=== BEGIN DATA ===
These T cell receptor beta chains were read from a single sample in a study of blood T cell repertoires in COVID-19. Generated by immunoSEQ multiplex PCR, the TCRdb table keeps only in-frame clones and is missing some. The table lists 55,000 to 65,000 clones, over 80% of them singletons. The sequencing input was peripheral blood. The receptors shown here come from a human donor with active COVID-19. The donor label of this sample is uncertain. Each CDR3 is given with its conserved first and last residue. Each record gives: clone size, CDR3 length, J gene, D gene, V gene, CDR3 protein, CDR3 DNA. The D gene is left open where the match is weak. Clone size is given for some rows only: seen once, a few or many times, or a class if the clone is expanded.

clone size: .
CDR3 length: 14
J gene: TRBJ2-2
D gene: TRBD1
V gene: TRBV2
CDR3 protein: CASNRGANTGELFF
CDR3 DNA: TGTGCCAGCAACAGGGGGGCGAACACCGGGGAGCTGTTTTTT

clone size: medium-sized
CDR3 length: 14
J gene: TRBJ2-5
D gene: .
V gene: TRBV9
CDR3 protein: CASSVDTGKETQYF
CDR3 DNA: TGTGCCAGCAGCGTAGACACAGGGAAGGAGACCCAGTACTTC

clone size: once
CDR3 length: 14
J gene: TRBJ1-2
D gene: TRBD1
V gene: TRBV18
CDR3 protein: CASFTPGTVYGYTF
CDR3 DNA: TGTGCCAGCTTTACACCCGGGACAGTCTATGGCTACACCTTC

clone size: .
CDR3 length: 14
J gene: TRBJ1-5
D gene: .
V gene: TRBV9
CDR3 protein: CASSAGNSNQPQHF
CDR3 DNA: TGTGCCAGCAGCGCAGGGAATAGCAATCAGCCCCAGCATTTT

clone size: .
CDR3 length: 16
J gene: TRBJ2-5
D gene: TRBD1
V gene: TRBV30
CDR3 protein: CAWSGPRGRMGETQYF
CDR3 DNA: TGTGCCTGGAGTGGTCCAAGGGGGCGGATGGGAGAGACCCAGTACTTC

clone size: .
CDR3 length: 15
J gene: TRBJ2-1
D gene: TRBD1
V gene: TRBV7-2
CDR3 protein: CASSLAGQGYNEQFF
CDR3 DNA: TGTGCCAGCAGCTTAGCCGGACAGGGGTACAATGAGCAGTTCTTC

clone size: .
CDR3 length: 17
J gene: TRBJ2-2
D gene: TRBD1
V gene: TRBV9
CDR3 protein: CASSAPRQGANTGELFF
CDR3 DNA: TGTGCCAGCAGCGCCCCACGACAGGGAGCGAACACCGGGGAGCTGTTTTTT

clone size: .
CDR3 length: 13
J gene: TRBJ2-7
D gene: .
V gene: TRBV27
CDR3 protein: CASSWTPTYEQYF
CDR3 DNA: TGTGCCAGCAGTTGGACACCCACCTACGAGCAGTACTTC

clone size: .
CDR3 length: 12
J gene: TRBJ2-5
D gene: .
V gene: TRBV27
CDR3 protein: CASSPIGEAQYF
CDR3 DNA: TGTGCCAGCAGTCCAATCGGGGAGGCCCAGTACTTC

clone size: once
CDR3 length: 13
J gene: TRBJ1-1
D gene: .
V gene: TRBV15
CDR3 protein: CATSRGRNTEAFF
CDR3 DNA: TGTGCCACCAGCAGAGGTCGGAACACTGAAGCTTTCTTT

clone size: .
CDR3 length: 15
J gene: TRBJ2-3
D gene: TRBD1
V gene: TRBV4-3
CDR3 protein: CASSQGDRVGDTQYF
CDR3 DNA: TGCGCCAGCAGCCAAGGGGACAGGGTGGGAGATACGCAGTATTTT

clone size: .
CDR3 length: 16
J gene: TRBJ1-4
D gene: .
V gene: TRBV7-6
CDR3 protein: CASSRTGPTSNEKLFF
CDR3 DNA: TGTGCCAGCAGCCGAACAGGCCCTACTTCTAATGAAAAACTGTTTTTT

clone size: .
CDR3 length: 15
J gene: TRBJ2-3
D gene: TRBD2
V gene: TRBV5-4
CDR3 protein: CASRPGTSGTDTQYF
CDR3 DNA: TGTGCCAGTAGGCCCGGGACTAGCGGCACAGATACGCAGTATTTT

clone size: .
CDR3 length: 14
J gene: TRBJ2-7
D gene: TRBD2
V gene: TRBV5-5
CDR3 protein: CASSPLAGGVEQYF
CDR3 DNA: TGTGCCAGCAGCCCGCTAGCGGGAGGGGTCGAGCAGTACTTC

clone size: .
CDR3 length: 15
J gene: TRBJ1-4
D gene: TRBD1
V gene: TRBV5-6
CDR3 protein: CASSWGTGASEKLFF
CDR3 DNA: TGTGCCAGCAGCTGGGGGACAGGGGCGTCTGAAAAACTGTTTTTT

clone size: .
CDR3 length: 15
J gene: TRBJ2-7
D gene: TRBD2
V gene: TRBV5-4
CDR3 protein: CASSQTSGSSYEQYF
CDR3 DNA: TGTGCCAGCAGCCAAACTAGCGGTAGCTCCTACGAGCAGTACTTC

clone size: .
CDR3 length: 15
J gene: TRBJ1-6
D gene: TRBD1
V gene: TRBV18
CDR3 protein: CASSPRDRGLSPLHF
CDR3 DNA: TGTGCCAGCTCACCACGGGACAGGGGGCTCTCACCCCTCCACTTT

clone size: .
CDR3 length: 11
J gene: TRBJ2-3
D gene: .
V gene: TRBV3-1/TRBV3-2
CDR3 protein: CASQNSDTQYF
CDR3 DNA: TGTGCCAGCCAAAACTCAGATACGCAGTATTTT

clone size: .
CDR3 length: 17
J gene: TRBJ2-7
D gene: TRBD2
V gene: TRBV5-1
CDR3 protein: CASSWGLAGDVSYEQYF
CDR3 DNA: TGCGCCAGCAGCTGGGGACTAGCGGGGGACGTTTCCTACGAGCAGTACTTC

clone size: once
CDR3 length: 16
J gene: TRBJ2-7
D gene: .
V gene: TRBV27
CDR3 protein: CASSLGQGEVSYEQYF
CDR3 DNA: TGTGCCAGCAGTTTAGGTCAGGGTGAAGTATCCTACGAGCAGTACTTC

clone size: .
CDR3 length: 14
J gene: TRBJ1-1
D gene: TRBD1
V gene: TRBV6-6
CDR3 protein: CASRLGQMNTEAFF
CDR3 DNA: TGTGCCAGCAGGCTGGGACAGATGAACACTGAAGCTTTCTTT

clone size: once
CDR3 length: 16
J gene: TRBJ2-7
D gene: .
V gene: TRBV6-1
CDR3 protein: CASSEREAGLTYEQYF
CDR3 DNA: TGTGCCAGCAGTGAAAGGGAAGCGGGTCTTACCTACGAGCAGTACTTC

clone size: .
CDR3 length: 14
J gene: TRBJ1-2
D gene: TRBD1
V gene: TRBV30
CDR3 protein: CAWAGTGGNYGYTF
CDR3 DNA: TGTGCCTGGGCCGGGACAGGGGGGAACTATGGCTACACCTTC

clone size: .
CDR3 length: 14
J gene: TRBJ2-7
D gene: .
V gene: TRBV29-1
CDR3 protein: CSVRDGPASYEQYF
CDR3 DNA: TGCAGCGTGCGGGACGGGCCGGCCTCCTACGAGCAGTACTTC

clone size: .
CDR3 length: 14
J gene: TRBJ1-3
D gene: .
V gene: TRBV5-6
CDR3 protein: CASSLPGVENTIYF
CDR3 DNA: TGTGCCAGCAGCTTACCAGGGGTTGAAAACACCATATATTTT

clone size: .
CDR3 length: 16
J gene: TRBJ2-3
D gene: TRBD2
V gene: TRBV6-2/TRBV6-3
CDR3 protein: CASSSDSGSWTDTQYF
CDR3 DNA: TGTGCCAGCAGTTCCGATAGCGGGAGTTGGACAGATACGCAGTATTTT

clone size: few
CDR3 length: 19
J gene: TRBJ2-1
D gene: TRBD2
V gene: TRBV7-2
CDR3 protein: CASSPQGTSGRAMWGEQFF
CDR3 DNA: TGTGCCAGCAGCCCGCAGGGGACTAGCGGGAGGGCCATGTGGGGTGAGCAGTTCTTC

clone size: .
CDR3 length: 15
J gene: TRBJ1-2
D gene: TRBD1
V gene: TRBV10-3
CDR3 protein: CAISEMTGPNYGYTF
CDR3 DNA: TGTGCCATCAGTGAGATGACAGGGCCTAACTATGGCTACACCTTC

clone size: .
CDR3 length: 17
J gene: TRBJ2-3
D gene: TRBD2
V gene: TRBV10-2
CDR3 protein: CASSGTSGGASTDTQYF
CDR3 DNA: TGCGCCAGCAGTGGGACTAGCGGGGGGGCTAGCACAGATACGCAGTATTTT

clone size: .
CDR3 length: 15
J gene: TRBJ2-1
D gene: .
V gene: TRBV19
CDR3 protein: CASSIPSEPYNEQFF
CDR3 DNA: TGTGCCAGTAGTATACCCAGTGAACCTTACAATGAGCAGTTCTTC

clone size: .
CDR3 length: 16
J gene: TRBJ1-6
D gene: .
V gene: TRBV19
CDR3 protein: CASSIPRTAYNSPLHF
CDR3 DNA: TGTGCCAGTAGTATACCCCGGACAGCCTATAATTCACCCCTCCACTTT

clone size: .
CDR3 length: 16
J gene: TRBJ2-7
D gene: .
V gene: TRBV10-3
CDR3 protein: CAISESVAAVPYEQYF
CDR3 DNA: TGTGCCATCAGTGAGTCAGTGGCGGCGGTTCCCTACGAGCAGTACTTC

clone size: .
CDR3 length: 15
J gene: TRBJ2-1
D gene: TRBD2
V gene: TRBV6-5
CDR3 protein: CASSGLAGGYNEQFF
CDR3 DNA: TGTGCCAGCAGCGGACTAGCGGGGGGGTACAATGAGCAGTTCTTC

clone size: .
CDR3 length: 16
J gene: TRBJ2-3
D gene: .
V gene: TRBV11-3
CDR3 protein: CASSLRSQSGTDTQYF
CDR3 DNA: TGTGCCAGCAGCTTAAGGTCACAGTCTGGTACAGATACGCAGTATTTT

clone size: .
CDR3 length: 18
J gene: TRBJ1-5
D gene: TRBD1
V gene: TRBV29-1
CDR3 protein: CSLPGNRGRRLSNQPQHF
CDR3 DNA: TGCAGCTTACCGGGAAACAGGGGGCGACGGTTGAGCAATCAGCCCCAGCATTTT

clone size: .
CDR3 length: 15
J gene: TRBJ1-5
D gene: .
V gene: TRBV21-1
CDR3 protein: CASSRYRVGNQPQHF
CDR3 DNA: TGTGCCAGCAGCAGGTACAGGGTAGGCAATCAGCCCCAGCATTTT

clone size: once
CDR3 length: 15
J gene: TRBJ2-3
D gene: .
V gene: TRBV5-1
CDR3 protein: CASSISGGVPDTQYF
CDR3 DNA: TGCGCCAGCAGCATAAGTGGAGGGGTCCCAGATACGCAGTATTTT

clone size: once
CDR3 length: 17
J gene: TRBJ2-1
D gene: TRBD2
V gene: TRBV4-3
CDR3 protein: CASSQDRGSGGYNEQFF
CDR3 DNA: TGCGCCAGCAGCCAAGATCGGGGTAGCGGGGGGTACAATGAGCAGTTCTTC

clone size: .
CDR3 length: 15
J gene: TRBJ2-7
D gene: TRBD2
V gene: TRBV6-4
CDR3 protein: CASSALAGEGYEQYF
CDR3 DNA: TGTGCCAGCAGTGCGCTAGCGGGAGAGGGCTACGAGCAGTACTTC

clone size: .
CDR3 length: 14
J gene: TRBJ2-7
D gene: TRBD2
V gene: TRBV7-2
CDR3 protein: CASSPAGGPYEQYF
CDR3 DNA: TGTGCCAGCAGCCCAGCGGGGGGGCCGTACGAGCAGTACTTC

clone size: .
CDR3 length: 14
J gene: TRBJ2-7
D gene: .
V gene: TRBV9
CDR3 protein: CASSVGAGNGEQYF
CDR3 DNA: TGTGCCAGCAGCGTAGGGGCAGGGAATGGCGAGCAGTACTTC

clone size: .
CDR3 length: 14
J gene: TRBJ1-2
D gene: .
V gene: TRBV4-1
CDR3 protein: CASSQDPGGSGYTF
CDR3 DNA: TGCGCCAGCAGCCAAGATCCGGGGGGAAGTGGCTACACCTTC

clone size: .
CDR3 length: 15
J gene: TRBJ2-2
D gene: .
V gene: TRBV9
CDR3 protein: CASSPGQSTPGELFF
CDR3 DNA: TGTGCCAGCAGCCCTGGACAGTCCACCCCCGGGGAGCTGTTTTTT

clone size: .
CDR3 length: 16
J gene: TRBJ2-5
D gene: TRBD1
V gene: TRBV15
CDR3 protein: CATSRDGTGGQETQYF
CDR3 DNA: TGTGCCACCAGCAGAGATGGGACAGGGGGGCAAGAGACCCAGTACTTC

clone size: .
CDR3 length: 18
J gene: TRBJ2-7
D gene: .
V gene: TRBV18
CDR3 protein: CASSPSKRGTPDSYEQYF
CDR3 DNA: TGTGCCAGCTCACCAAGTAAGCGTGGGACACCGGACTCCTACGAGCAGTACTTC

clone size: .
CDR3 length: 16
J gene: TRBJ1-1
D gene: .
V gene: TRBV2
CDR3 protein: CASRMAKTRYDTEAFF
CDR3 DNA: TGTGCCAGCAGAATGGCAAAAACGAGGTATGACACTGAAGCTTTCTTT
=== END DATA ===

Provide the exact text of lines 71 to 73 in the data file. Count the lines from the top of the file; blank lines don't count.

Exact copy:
CDR3 DNA: TGTGCCACCAGCAGAGGTCGGAACACTGAAGCTTTCTTT

clone size: .
CDR3 length: 15